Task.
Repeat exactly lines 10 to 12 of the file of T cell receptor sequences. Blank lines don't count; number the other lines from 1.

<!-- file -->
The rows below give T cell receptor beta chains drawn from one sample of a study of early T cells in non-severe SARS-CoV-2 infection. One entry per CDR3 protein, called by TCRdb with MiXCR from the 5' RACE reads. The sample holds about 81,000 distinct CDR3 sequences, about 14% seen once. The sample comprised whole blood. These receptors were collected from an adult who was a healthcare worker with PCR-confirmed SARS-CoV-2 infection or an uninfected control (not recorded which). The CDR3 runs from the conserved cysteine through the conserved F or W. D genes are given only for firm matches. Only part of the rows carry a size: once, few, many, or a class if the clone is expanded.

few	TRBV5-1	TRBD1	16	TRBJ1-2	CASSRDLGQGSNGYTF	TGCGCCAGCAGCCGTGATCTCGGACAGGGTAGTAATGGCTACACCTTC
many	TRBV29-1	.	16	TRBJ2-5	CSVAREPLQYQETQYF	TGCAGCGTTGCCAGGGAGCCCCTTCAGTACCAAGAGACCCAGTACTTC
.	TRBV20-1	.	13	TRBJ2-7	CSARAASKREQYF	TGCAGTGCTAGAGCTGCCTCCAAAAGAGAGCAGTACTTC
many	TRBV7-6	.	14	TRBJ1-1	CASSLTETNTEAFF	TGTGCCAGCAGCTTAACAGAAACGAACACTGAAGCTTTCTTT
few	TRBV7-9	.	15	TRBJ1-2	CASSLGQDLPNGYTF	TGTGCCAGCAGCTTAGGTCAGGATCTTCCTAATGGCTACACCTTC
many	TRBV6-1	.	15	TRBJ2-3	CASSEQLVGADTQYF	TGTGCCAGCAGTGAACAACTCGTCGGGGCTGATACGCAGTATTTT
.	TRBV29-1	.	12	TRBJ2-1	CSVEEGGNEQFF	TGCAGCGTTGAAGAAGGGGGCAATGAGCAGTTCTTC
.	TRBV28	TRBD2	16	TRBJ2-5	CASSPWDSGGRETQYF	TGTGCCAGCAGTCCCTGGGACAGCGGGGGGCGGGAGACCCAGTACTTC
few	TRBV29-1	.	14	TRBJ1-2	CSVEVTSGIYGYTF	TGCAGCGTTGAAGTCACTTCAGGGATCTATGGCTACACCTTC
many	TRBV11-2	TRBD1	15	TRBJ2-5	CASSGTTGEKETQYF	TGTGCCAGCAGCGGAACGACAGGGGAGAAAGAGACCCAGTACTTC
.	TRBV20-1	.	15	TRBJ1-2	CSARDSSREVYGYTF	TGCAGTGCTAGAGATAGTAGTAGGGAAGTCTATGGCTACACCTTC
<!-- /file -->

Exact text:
few	TRBV29-1	.	14	TRBJ1-2	CSVEVTSGIYGYTF	TGCAGCGTTGAAGTCACTTCAGGGATCTATGGCTACACCTTC
many	TRBV11-2	TRBD1	15	TRBJ2-5	CASSGTTGEKETQYF	TGTGCCAGCAGCGGAACGACAGGGGAGAAAGAGACCCAGTACTTC
.	TRBV20-1	.	15	TRBJ1-2	CSARDSSREVYGYTF	TGCAGTGCTAGAGATAGTAGTAGGGAAGTCTATGGCTACACCTTC